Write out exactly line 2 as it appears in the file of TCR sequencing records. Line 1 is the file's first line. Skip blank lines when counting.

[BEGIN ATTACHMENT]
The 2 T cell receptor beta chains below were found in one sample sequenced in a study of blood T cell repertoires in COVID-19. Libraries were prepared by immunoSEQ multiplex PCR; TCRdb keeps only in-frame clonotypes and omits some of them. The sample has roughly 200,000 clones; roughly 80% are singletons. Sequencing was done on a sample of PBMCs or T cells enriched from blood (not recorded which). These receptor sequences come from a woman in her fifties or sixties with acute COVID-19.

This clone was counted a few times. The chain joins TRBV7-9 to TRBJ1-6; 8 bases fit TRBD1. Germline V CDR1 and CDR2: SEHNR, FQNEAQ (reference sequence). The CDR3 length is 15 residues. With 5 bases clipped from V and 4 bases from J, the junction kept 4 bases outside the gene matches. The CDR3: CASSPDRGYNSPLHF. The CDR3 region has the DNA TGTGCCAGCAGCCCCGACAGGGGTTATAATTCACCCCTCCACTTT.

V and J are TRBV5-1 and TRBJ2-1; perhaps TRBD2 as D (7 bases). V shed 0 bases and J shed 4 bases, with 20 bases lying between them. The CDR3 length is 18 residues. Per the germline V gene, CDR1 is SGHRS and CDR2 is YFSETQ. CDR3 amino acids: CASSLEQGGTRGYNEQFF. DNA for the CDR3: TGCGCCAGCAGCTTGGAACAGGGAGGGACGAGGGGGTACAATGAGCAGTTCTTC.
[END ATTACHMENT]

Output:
This clone was counted a few times. The chain joins TRBV7-9 to TRBJ1-6; 8 bases fit TRBD1. Germline V CDR1 and CDR2: SEHNR, FQNEAQ (reference sequence). The CDR3 length is 15 residues. With 5 bases clipped from V and 4 bases from J, the junction kept 4 bases outside the gene matches. The CDR3: CASSPDRGYNSPLHF. The CDR3 region has the DNA TGTGCCAGCAGCCCCGACAGGGGTTATAATTCACCCCTCCACTTT.